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Chemical Industry Weekly News Round-Up, July 30
1:19 PM MDT | July 30, 2010 | By VINCENT VALK
This Week on CW:
The trend of strong second-quarter earnings continued this week. BASF's earnings rose 30% on demand increases, as DuPont's income shot up 92%. Ineos's EBITDA rose, while Reliance's profits saw a considerable jump. In Japan, Mitsui and Sumitomo swung to profit. Back in the U.S., Eastman's profit doubled, while Praxair's income rose 24%.
Outside earnings, the Senate Homeland Security and Government Affairs Committee unanimously approved a measure to extend anti-terrorism statute CFATS for three years, to October 2013.
BP CEO Tony Hayward has stepped down in the wake of the Deepwater Horizon crisis. Robert Dudley, head of BP's oil spill response unit, will replace him.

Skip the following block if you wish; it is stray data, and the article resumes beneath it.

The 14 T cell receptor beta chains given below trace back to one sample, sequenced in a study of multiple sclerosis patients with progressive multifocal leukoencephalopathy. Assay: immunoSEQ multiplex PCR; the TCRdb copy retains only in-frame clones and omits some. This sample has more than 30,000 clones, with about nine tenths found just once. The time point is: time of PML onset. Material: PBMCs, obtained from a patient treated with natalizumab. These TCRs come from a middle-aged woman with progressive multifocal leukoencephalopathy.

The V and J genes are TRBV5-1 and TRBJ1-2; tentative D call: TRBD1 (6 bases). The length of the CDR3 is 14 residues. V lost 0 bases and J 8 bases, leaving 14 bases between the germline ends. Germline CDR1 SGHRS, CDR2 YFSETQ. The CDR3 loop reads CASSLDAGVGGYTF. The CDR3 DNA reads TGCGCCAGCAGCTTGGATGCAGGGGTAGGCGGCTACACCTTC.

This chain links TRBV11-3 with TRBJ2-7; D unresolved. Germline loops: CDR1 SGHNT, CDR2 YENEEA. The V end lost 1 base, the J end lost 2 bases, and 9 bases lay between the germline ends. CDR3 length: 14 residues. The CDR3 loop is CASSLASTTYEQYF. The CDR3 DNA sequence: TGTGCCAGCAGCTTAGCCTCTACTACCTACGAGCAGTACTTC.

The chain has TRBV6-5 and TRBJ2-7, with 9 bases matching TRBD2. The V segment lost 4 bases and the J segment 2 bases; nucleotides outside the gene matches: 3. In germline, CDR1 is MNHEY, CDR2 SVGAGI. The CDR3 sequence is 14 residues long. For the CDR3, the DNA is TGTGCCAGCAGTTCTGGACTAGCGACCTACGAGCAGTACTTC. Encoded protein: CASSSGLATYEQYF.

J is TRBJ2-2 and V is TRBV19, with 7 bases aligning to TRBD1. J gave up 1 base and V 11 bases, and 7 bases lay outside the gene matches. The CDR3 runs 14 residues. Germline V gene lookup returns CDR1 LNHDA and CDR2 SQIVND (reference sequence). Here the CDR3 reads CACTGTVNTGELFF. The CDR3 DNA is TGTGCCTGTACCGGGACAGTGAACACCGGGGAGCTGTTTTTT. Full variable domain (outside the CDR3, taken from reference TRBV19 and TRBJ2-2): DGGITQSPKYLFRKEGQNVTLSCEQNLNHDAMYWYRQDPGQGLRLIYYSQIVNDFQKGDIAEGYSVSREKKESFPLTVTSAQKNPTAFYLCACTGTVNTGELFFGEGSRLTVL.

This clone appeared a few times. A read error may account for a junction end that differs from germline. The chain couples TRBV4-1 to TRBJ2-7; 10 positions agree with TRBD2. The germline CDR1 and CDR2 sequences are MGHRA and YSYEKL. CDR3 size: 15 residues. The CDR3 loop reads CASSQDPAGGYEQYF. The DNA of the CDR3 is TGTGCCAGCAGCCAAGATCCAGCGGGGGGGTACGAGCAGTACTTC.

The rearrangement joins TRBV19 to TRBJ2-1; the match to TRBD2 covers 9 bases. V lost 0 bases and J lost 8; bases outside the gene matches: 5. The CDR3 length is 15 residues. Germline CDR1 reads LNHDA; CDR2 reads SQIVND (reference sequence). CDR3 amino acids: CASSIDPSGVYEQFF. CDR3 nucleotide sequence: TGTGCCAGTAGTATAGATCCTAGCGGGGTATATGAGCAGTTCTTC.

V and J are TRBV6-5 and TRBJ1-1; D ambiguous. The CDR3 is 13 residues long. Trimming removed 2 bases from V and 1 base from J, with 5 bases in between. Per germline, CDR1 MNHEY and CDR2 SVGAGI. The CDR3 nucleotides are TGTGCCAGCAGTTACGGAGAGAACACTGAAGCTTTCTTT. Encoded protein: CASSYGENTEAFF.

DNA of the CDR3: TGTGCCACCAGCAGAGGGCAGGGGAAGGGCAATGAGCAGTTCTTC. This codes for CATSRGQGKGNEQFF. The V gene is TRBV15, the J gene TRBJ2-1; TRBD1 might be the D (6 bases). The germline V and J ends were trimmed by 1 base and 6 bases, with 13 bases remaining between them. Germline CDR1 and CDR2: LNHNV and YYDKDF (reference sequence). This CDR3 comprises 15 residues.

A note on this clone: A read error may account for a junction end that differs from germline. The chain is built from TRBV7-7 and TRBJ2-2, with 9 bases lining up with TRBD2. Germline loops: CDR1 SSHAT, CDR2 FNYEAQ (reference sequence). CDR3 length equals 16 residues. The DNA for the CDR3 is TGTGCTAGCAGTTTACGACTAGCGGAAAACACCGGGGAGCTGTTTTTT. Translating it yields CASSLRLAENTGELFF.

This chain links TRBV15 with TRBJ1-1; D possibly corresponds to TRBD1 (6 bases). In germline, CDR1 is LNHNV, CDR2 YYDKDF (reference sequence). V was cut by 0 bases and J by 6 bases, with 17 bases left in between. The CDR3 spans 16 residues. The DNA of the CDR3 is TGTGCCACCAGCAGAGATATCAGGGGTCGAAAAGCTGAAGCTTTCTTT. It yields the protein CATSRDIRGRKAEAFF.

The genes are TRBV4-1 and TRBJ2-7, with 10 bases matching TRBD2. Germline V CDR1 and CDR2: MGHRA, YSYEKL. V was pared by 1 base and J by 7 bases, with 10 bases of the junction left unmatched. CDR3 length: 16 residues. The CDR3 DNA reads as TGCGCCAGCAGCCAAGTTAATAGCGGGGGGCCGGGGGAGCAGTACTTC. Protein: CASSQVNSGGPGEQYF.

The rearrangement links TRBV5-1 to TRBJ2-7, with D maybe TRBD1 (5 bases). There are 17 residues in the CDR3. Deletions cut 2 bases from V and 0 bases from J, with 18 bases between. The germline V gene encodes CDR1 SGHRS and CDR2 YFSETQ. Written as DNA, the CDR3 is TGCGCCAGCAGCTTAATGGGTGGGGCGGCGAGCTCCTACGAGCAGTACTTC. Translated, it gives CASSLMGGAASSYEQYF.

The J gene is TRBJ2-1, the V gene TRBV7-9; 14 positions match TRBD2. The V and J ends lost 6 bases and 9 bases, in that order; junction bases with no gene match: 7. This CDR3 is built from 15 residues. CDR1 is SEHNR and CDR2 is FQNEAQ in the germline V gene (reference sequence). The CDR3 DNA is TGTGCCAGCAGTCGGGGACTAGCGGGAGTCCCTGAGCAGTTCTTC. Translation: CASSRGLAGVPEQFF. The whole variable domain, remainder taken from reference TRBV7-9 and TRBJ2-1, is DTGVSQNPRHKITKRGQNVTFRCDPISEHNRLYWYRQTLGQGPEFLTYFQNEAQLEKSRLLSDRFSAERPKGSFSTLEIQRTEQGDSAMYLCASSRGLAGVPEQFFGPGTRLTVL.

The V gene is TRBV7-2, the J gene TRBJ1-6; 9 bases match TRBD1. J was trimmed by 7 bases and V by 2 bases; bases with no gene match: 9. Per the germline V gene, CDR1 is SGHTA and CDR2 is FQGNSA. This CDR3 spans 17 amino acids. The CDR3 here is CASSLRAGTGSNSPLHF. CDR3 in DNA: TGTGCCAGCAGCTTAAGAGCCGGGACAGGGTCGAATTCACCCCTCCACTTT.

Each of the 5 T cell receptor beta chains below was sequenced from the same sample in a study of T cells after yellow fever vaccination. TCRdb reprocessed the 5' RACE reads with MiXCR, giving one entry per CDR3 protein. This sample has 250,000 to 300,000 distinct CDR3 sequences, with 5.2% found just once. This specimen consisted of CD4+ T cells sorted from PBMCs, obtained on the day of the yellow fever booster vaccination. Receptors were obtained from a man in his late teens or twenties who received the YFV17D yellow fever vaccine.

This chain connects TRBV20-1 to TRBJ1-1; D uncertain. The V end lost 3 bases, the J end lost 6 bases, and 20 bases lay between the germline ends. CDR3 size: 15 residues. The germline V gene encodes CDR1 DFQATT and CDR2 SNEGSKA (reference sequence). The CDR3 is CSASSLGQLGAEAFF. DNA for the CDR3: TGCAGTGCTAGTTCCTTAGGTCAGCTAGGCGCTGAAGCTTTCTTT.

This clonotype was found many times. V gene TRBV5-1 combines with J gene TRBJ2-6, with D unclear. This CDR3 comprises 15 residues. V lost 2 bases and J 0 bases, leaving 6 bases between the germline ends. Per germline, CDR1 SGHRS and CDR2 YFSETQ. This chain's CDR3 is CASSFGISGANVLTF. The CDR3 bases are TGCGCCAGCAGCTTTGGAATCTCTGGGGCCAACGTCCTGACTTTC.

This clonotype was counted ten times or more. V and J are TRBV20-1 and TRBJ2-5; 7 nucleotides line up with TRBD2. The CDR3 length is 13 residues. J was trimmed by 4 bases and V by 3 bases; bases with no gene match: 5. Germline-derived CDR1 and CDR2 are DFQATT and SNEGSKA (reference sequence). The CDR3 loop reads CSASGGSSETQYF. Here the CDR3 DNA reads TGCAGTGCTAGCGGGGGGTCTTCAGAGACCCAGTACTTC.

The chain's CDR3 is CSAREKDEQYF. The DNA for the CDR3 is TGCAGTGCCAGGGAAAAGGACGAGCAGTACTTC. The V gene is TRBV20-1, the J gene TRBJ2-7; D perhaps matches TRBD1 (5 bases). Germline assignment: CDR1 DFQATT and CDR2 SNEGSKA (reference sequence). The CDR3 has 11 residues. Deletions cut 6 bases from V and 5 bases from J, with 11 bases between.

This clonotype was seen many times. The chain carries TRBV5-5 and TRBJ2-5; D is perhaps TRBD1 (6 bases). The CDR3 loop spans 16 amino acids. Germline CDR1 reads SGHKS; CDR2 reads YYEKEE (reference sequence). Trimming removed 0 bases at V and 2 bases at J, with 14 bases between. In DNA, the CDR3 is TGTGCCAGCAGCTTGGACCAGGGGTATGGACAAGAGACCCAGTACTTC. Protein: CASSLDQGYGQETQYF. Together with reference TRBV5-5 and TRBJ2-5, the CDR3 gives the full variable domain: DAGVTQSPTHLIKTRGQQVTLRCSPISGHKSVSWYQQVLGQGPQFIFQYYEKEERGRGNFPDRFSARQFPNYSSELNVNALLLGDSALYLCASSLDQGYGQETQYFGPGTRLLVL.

The U.S. Department of Energy has awarded $106 million in grants for CO2-to-chemicals conversion technologies. Much of the money has gone to biotechnology start-ups.
BASF is dividing its care chemicals segment in two, in anticipation of the integration of Cognis.
Around the Web:
In spite of strong earnings in chemicals, overall U.S. economic growth slowed to 2.4% in the second-quarter, as consumers continue to deleverage and the labor market remains weak, in the New York Times.
An editorial in the Financial Times considers the difficulty of getting climate legislation passed in the U.S. (free registration required)
The Economist has a feature on the U.S. freight rail network, the world's best. Plans to bring high-speed passenger rail to the U.S. could complicate matters for freight railroads, however.
Quebec, like much of New York State and Pennsylvania, has shale gas. And like its American neighbors, French Canada is fraught with anxiety over whether the difficult-to-remove gas is a blessing or a curse, in the Toronto Star.
Lawmakers who think they can block EPA climate rules with legislation will likely face a presidential veto, Politico reports.